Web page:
Theses and Dissertations (Governance)

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    The role of peace missions in sustaining peace in the Democratic Republic of the Congo
    (2023) Nyuykonge, Wiykiynyuy Charles
    This study examined efforts aimed at ending conflict and restoring order and political stability in the Democratic Republic of the Congo, under the auspices of the United Nations peacekeeping mission. As one of the largest and most extensively funded peace operations across the globe, the UN’s mission in the DRC represents paradoxes and contradictions of the Liberal Peacebuilding approach, from the size of deployment to the scale of its funding, given the failure to end cycles of conflict in the country. In departing from the dominant socio-economic and ethnographic lenses from which the elusiveness of peace in the country have been examined in many studies, this study focused on the institutional guiding frameworks that have informed the succession of UN peacekeeping missions and madates over the years. A significant amount of research on UN peacekeeping missions in the DRC have relied on the Liberal Peacebuilding discourse and how it proposes to deliver peaceful and a prosperous nation. This study therefore interrogated the UN missions’ performance in implementing the Liberal peace framework. It examined if indeed the location of the UN mission within the Liberal Peacebuilding models may help explain its successes and failures, and whether this approach informs its inability to ensure sustainable peace in the country. Furthermore, the study examined the prospects that the transition to Sustaining peace holds for peace and stability in the DRC. To this end, it sought to understand, whether and how the new Sustaining Peace approach could overcome the pitfalls of the Liberal Peacebuilding model; and its potency to resolve this partly conceptual and partly practical quagmire. This study adopted a descriptive method of analysis based on a case study survey design, using both primary and secondary data, and qualitative analysis. Findings from interviews with the UN and other stakeholders indicate that in contrast to clear academic bifurcations on the meaning of these two frames of action, there is not such clarity within the UN, about the conceptual equivalence of it's operational frames. Sustaining peace, the study found, is a muscular conceptual matrix whose operationsalisation is not linear. It recommends conceptual harmony between theory and practice among other measures, as panacea for peace in the DRC. This justified the usefulness of this enquiry in ending the elucivenss of peace in the DRC.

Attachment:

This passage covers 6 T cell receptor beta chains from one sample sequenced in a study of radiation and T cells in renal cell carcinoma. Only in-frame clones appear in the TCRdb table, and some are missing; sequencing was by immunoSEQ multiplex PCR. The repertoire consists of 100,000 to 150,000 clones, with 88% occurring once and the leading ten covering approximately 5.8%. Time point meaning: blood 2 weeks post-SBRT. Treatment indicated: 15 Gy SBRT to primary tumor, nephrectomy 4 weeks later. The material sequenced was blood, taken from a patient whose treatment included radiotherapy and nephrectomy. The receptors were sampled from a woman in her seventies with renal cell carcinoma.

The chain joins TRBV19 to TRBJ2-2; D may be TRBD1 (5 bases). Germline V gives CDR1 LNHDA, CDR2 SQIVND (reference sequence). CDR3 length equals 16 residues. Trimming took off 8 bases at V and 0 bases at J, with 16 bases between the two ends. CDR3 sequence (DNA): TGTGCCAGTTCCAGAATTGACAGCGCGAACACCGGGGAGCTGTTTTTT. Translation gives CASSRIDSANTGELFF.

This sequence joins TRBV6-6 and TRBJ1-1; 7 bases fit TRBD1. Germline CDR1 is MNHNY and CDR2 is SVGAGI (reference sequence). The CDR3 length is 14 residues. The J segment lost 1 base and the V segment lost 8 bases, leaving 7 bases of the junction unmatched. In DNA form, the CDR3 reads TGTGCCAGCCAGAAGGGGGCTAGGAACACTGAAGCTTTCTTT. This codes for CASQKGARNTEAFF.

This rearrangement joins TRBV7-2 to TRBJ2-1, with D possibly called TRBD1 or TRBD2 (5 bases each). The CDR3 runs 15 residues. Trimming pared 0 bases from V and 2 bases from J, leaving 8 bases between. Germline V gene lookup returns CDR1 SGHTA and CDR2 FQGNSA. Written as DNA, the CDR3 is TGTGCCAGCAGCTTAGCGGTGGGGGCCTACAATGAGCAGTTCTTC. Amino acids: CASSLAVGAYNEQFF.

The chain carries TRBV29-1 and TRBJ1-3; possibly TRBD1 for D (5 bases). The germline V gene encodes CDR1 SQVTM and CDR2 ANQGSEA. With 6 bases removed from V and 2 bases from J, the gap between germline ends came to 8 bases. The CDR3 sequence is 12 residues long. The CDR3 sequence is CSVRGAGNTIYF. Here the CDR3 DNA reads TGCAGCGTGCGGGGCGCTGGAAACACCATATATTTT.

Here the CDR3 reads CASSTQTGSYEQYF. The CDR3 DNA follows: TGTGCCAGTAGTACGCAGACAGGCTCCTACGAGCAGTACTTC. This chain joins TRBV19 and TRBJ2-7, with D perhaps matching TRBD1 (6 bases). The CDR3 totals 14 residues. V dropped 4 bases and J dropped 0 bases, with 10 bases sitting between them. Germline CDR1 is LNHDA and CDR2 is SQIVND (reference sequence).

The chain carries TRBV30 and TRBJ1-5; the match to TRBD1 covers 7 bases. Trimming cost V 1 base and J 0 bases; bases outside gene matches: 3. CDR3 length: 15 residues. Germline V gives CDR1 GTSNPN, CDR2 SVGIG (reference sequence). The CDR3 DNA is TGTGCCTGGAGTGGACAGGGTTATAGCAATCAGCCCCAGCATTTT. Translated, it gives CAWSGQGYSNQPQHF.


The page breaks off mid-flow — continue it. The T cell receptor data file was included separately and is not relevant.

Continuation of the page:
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    Reformation of international judicial institutions as key to global conflict prevention
    (2010-03-19T06:57:15Z) Nyuykonge, Wiykiynyuy Charles
    The settlement of international disputes by peaceful means has been described as one of the principles basic to the whole structure of the international system. It has been contended that this principle is the natural corollary for the prohibition of the use of force in settlement of international disputes enshrined in Art. 24 of the United Nations Charter, and embodied in Art. 2 (3). The UN’s organ assigned this mediation role is the International Court of Justice (ICJ) for matters with respect to state responsibility. The International Criminal Court (ICC), the International Criminal Tribunal for Yugoslavia (ICTY), the International Criminal Tribunal for Rwanda (ICTR), and the Special Court of Sierra Leone are international tribunals with jurisdiction to try matters relating to individual criminal responsibility. At continental as well as at regional levels, some states have set up their own institutions to peacefully manage conflict amongst them and in the broader region. Nevertheless, the question—in a world where dispute settlement institutions and processes are supernumerary relative to conflicts, can they effectively serve as key to conflict prevention? remains a major concern. Based on critical research, this report inquires whether conflict prevention is mythical or an attainable objective and whether the international judiciary which is prima facie a conflict mediation body can catalyze conflict prevention. In attempting to answer these questions, an understanding of the concepts of free and fair trial is preponderant; coupled with understanding current debates about the undermining of international justice by the states.